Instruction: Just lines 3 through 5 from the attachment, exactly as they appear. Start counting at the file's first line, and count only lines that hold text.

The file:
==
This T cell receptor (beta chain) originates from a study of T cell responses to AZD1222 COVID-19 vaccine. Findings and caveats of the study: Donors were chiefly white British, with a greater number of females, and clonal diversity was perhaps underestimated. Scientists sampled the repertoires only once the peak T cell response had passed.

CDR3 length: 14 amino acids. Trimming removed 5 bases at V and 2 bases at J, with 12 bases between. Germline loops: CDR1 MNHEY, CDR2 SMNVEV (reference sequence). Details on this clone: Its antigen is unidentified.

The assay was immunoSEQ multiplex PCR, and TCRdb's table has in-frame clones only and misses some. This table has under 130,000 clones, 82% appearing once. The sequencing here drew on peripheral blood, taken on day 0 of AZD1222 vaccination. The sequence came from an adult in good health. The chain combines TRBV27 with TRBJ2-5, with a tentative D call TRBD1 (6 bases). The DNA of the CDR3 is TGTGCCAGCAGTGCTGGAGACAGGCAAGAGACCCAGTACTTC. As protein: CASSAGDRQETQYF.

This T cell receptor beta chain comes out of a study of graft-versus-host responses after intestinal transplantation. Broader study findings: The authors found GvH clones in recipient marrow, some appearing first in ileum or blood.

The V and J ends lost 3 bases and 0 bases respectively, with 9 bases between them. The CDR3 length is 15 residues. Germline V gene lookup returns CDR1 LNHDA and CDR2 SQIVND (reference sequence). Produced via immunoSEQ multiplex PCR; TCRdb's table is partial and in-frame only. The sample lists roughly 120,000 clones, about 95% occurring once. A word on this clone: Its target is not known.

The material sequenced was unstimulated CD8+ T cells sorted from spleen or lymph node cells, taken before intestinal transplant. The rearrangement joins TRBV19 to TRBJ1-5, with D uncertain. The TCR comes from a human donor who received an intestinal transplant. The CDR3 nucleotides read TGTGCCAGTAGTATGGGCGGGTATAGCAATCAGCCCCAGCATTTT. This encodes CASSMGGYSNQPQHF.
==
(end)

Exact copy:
The assay was immunoSEQ multiplex PCR, and TCRdb's table has in-frame clones only and misses some. This table has under 130,000 clones, 82% appearing once. The sequencing here drew on peripheral blood, taken on day 0 of AZD1222 vaccination. The sequence came from an adult in good health. The chain combines TRBV27 with TRBJ2-5, with a tentative D call TRBD1 (6 bases). The DNA of the CDR3 is TGTGCCAGCAGTGCTGGAGACAGGCAAGAGACCCAGTACTTC. As protein: CASSAGDRQETQYF.

This T cell receptor beta chain comes out of a study of graft-versus-host responses after intestinal transplantation. Broader study findings: The authors found GvH clones in recipient marrow, some appearing first in ileum or blood.

The V and J ends lost 3 bases and 0 bases respectively, with 9 bases between them. The CDR3 length is 15 residues. Germline V gene lookup returns CDR1 LNHDA and CDR2 SQIVND (reference sequence). Produced via immunoSEQ multiplex PCR; TCRdb's table is partial and in-frame only. The sample lists roughly 120,000 clones, about 95% occurring once. A word on this clone: Its target is not known.